Pathogens and Our Defenses

Description:
In this activity, students play a card game pitting immune, public health, and medical defenses against a variety of pathogens. By mapping which defenses are effective against which pathogens and looking for patterns, students gain a basic understanding of how each defense works. Finally, students are asked to make their own pathogen card and predict which defenses will be effective against it.


Intended Audience:
Grades 9-12


Learning Objectives:

At the completion of this activity, the students will be able to:

  1. Describe components of the human immune system and how they work.
  2. Describe different categories of human pathogens based on organism type, how they are transmitted, whether they live inside or outside of host cells, and notable features.
  3. Predict whether a particular immune, public health, or med-ical defense will be effective against a pathogen based on its features.


Topic:

Infectious Disease, Immunology


Print a PDF of this activity:
Pathogens and Our Defenses


Supplementary Artwork:
If you prefer to have professionally printed card decks (as opposed to the Avery nametag inserts), you may use the high-resolution artwork below. The graphics are designed to be printed on standard poker-sized cards, 2.5" x 3.5". For each “Defense” deck, you need to print 4 copies of each card, and for each “Pathogen” deck, you need to print 3 copies of each card. To find vendors who print custom cards, Google “custom card game.”
Pathogens and Our Defenses - Card Artwork

You light up my life: Bioluminescent bacteria and anglerfish

Abstract

This activity introduces students to bacteria by investigating symbiotic relationships.  Although symbiotic relationships can be harmful or beneficial, this lesson focuses on helpful bacteria to show students that not all bacteria cause infections.  The bacterium focused on in this exercise is Photobacterium (formerly Vibrio) fischeriP. fischeri, made famous by the movie Finding Nemo, is a bacterium found in the light organ of certain fish and allows the fish to attract prey to survive.  Consequently, the bacteria benefit by feeding on the residual prey.  The success of this feeding circuitry involves P. fischeri communicating with one another.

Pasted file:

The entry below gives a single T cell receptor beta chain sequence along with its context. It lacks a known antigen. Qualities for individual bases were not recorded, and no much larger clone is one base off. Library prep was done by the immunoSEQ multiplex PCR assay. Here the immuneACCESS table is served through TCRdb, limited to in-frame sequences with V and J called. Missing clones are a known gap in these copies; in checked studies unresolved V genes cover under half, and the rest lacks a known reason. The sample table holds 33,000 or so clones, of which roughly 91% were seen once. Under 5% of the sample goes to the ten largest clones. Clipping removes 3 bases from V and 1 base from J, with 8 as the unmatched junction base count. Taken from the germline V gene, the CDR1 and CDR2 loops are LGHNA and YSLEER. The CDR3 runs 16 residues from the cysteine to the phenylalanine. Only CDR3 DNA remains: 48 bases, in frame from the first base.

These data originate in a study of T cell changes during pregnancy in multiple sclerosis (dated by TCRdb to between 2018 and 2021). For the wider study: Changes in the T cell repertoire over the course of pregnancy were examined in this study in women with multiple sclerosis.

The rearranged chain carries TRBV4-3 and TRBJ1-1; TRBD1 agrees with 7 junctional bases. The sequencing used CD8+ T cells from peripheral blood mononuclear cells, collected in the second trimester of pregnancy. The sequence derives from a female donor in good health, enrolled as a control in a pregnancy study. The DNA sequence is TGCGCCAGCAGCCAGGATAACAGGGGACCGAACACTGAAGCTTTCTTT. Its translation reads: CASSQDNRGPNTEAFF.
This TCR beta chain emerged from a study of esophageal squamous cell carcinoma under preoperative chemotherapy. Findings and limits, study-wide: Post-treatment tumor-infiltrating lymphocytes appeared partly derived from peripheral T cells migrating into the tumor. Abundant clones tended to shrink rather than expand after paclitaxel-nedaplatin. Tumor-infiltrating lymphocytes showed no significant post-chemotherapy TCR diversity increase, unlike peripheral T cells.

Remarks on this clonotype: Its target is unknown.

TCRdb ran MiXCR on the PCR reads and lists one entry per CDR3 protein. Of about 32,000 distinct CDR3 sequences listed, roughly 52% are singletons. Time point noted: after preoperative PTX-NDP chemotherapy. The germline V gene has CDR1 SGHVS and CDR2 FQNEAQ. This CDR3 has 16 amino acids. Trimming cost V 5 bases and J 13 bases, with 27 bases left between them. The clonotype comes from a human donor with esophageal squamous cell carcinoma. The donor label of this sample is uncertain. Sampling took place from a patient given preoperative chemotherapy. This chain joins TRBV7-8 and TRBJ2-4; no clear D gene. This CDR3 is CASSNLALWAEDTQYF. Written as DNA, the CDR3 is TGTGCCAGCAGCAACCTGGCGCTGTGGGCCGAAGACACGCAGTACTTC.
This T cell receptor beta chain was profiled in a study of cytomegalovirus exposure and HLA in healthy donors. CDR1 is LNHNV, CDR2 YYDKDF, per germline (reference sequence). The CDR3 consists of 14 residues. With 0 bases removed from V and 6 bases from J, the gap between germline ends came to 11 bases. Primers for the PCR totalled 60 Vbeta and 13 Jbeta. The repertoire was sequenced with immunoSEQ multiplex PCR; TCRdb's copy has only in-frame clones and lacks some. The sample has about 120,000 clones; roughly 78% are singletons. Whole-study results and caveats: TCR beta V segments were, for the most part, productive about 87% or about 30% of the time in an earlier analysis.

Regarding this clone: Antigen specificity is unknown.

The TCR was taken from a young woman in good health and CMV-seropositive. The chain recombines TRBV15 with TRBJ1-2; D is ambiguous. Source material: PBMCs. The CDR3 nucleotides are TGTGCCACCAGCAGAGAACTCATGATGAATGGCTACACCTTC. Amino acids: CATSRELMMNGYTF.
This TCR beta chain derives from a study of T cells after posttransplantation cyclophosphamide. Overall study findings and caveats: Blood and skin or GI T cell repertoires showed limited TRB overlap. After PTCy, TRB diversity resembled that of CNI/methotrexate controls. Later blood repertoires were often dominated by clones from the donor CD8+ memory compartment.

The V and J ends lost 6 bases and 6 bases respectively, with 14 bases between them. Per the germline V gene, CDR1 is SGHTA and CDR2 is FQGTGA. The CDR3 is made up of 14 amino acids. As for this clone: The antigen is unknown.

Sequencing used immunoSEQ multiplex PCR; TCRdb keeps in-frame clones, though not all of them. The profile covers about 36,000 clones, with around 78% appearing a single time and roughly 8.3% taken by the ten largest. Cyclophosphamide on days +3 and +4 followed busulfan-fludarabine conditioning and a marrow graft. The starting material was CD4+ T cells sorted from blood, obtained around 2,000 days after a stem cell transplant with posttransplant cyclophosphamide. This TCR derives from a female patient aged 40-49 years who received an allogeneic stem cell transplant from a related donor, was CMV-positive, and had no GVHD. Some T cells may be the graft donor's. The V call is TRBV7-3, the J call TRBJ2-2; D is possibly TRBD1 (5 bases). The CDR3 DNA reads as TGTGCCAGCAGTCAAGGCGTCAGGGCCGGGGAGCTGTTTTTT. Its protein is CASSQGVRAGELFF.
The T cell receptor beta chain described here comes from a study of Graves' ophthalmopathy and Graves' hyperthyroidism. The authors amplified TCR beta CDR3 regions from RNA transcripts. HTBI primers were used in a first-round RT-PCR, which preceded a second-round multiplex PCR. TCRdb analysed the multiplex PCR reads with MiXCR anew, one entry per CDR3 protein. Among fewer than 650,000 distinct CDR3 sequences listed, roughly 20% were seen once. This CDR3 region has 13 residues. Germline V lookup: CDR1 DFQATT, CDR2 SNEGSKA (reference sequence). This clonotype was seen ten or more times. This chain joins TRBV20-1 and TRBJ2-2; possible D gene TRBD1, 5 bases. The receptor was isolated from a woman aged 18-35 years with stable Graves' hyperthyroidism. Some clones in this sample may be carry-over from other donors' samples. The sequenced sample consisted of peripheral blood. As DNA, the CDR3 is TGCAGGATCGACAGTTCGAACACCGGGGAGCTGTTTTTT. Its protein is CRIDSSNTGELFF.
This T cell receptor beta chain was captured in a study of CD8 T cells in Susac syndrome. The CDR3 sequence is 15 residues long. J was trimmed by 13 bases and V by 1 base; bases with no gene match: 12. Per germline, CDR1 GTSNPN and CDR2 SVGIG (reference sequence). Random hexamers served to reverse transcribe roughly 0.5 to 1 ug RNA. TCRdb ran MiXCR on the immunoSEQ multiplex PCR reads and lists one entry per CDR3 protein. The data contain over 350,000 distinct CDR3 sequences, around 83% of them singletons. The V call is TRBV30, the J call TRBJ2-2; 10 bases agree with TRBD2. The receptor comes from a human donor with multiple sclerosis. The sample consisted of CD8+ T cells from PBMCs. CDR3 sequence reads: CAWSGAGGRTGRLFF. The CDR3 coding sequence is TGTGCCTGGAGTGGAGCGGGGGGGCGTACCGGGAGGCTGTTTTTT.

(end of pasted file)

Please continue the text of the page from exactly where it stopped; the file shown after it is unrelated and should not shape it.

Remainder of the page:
Intended Audience

Grades 5-8


Learning Objectives

At the completion of this activity, students will be able to:

  1. Define microorganism and the types of symbiosis.
  2. Explain how anglerfish and P. fischeri are in a mutualistic relationship.
  3. Demonstrate that P. fischeri must be close to one another and use chemical signaling to exhibit luminescence.


Necessary Student Background

Before the interactive activity, students should know the basic definition of microorganism, bacteria, and the concept of symbiosis, specifically mutualism.  Additionally, it is important to remind students that organisms strive to survive using energy efficient strategies, and these strategies are affected by the environment.


Keywords

Microorganisms, symbiosis, bacterial signaling, bioluminescence


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You Light Up My Life

 

 

Which Microbe are You? Human Microbiome Edition

Description:
Students explore the human microbiome in this lesson, first by voting on some discussion questions, then by taking a 'microbial personality' quiz that matches them with a particular microbiome microbe. From there, students create concept maps in small groups, incorporating their microbe and some general terms and ideas. Students also create their own quiz question by learning about additional species that are part of our microbiome. Finally, students revisit the discussion questions from the beginning and justify their answers using examples from the human microbiome.

Intended Audience:
Grades 5-8, 9-12

Learning Objectives:
At the completion of this activity, the students will be able to:

  1. Define the terms “microbe” and “microbiome.”
  2. Describe some of the diverse features of microbes that live in or on the human body.
  3. Explain some ways in which microbes in our microbiomes help us.

Topic: Human Microbiome 

Print a PDF of this activity
Which Microbe are You? Human Microbiome Edition


Supplementary Artwork
ASM designed unique buttons for each microbial identity in the personality quiz. If you would like to reproduce these for your students, you can submit the hi-resolution artwork in this zip file to the vendor of your choice. Note that this artwork is sized for 1” round buttons and includes bleed. 

Which Microbe Are You? Human Microbiome Edition - Button Artwork

 

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